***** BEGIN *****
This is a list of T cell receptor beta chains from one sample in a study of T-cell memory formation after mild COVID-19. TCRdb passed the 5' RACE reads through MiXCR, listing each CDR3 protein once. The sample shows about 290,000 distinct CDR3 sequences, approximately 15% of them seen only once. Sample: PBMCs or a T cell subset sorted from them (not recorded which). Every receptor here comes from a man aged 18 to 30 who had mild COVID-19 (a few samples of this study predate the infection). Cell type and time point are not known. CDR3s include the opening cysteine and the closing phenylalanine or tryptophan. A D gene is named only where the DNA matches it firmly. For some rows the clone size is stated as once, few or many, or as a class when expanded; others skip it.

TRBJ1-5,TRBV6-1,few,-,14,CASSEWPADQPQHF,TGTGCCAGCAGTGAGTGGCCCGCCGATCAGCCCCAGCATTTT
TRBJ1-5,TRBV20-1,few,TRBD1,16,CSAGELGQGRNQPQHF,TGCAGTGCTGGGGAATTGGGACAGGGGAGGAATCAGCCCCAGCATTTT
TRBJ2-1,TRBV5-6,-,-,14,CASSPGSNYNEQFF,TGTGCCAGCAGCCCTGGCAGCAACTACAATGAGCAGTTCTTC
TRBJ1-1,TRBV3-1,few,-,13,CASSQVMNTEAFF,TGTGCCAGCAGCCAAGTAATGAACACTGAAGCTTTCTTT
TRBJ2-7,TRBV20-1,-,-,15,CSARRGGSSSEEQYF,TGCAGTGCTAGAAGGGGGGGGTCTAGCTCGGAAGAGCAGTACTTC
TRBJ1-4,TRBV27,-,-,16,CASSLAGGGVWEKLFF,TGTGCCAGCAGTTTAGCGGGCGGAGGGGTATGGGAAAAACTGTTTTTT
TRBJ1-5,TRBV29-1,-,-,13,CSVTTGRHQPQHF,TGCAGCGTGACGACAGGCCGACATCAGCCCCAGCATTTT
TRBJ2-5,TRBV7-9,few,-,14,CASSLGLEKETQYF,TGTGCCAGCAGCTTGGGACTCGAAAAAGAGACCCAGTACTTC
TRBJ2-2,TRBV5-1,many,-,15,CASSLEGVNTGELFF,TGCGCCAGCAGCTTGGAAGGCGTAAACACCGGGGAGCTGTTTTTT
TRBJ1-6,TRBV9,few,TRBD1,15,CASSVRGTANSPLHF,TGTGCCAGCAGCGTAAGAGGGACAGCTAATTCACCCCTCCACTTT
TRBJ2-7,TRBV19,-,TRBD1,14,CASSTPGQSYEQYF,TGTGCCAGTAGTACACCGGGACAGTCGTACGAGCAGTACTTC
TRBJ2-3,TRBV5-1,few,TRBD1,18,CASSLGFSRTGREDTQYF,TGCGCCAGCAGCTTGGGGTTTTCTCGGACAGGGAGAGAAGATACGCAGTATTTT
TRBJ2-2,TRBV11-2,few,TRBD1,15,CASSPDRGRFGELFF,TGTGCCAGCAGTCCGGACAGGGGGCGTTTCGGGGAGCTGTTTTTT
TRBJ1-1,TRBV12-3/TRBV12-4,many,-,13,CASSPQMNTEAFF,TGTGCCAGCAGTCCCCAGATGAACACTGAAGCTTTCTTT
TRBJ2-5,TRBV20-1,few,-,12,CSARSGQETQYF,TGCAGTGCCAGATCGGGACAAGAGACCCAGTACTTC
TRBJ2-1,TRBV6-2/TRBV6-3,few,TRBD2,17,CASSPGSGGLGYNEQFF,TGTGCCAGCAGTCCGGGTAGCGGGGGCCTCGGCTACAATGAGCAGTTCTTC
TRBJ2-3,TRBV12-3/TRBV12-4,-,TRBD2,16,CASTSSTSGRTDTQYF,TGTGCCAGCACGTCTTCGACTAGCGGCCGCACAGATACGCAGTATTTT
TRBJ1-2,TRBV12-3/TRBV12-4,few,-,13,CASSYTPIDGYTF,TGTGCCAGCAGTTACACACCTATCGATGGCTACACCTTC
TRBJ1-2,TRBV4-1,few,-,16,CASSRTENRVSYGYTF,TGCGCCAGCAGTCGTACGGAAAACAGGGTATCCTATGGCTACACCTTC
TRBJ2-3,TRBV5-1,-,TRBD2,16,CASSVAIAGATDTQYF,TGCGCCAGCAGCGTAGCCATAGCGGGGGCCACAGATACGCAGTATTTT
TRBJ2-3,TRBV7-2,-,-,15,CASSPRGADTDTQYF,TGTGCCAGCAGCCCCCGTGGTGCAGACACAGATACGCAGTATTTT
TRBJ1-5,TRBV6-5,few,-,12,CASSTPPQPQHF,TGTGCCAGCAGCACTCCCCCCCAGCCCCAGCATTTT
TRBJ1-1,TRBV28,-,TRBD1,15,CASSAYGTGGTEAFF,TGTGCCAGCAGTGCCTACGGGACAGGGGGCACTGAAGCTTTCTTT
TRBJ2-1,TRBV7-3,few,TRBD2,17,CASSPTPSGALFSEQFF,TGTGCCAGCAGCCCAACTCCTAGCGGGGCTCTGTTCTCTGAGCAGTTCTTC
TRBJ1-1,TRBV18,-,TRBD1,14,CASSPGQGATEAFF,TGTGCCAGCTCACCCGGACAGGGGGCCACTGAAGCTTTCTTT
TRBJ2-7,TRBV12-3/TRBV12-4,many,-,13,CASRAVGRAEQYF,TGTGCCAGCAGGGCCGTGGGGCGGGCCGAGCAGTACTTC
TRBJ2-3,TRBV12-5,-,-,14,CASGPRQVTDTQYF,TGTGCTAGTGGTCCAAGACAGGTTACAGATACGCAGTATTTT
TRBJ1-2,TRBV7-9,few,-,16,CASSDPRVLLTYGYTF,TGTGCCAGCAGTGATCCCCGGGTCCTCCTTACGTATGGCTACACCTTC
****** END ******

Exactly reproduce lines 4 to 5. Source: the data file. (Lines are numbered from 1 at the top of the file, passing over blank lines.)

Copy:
TRBJ2-1,TRBV5-6,-,-,14,CASSPGSNYNEQFF,TGTGCCAGCAGCCCTGGCAGCAACTACAATGAGCAGTTCTTC
TRBJ1-1,TRBV3-1,few,-,13,CASSQVMNTEAFF,TGTGCCAGCAGCCAAGTAATGAACACTGAAGCTTTCTTT